Speaking as someone who has no previous experience of the UK care system, Leaving by Paddy Campbell painted an illuminating, educational, endearing and at points heart-wrenching picture of the lives of the people involved in that system.
Built from interviews with nearly 20 people; from care workers to politicians to the young people who are forced to leave care at 18, this is a piece of verbatim theatre with a difference. Using ‘Recorded Delivery’ technique, the actors on stage are equipped with headphones through which the voices of the original interviewees are played. The actors then act as a voice-piece, relaying these interviewees’ responses to the audience.
This results in performances which are as true as possible to the original characters being portrayed and which, in that, are powerful, real, believable, direct and engaging. At turns laugh out loud funny and intensely poignant, the show communicates the emotional and practical strain involved in various aspects of the care system, the dangers of mismanagement and lack of funding, but also the love and humour and joy of some of the friendships formed. The day to day normality is there as strongly as the wider political message the show has, which makes the latter all the more powerful.
The stories are woven together in a formula which at points feels similar to that of a television documentary, but with a tenderness and intelligence that elevates the work above that
There is sometimes perhaps a danger in verbatim theatre to lose a sense of over-arching narrative in the attempt to be truthful to the people involved, but that danger is not present here. The stories are woven together in a formula which at points feels similar to that of a television documentary, but with a tenderness and intelligence that elevates the work above that. More highly dramatic sections in which the audience are asked to don their own provided headphones and listen to composed soundscapes intercut with choppy dialogue break up the pace of the show very effectively. These sections, while not taken directly from interviews, were also built in conjunction with the interviewees in workshops. We see at one point, for example, the inner thoughts and confusion of a teenage girl during a meeting with her care operators. There is a strong sense therefore that the people who are being portrayed have been involved at absolutely every stage of this show, and the result is a level of truth that feels raw in its emotional content and yet structured exceedingly well.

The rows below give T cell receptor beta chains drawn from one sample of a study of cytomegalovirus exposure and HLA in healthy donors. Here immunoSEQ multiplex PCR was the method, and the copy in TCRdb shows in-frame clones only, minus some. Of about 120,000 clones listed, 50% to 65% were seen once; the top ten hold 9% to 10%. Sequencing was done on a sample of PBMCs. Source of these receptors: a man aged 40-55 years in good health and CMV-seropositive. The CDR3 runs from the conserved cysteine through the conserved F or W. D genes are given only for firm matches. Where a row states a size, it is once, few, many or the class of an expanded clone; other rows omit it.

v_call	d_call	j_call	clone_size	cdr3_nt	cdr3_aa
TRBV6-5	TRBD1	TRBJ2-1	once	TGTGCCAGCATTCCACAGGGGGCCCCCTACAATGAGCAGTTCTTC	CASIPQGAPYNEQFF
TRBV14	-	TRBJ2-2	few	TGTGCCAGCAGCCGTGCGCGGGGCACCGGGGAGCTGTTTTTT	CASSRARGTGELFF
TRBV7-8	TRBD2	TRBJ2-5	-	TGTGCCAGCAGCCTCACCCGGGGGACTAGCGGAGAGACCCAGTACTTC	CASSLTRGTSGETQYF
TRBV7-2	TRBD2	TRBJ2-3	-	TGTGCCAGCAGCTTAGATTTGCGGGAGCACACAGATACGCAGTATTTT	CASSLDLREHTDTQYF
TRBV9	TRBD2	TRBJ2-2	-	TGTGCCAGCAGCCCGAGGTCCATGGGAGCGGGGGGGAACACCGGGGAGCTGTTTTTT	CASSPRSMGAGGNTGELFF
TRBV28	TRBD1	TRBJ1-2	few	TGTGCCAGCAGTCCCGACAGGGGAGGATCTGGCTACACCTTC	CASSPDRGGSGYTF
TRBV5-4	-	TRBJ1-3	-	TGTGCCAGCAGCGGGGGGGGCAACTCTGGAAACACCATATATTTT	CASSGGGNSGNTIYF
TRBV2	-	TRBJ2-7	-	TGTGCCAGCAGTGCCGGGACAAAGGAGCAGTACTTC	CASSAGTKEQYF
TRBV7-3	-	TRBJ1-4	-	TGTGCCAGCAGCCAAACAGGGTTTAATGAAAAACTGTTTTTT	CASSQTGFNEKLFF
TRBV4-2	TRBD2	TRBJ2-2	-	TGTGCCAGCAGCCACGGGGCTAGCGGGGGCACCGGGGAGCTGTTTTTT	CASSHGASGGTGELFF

The physicality, movement and visual landscape of the show are also well choreographed and crucially effective. Writer Paddy Campbell and director Amy Golding seem to have worked closely together on this piece and their input compliments each other beautifully.
The performances of the actors are likewise incredibly strong across the board. In the post-show discussion it was suggested that the ‘Recorded Delivery’ technique allows for a lack of ego in performance, and this comes across; the performances felt powerfully truthful, with each actor skipping fairly effortlessly, for the most part, between incredibly distinct and defined voices and characters, though it could be said that they felt most comfortable when working within North-East accents. In terms of vocal and physical range, Rosie Stancliffe was particularly exceptional, as was Matt Howdon, who displayed a clear and vulnerable emotional connection with his characters, and shone.
I find it difficult to criticise this show. There were points at which the interview questions were played into the auditorium for the actors to answer and once or twice the writer Paddy’s name was mentioned in the text. This edged towards feeling like a distraction at points from this being a communication with us in the audience; perhaps a little too much of the ropes shown. This is, however, a minor quibble in what was a moving and immensely thought provoking piece of theatre.
The post-show discussion touched upon the fact that the interview process seemed to be in a sense cathartic for many of the participants involved. As Amy Golding put it, ‘sometimes being asked is enough.’ Mention was also given to the afterlife of the show and the express desire on the part of producers Curious Monkey to get the work before politicians and policy makers. This is encouraging. This feels like a clever political and human piece of theatre with a real potential to make a significant difference.